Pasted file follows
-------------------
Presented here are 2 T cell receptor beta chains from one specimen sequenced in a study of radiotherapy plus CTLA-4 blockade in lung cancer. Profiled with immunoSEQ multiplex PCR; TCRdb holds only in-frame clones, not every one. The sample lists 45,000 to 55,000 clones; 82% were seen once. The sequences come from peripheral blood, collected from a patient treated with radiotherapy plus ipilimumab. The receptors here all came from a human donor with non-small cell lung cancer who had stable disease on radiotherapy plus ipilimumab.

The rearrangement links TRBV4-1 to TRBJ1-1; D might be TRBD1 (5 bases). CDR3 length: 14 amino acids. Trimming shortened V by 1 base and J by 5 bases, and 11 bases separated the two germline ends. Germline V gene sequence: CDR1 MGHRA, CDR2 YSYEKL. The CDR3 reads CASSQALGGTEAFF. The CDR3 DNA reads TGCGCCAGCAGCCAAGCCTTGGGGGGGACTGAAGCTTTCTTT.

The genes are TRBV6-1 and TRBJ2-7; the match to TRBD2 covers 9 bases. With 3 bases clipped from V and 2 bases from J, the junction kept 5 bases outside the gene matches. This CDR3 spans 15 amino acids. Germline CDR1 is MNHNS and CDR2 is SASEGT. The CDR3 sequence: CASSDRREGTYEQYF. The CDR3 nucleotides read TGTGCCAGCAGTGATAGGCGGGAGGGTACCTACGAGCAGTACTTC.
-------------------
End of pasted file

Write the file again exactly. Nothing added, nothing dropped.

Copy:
Presented here are 2 T cell receptor beta chains from one specimen sequenced in a study of radiotherapy plus CTLA-4 blockade in lung cancer. Profiled with immunoSEQ multiplex PCR; TCRdb holds only in-frame clones, not every one. The sample lists 45,000 to 55,000 clones; 82% were seen once. The sequences come from peripheral blood, collected from a patient treated with radiotherapy plus ipilimumab. The receptors here all came from a human donor with non-small cell lung cancer who had stable disease on radiotherapy plus ipilimumab.

The rearrangement links TRBV4-1 to TRBJ1-1; D might be TRBD1 (5 bases). CDR3 length: 14 amino acids. Trimming shortened V by 1 base and J by 5 bases, and 11 bases separated the two germline ends. Germline V gene sequence: CDR1 MGHRA, CDR2 YSYEKL. The CDR3 reads CASSQALGGTEAFF. The CDR3 DNA reads TGCGCCAGCAGCCAAGCCTTGGGGGGGACTGAAGCTTTCTTT.

The genes are TRBV6-1 and TRBJ2-7; the match to TRBD2 covers 9 bases. With 3 bases clipped from V and 2 bases from J, the junction kept 5 bases outside the gene matches. This CDR3 spans 15 amino acids. Germline CDR1 is MNHNS and CDR2 is SASEGT. The CDR3 sequence: CASSDRREGTYEQYF. The CDR3 nucleotides read TGTGCCAGCAGTGATAGGCGGGAGGGTACCTACGAGCAGTACTTC.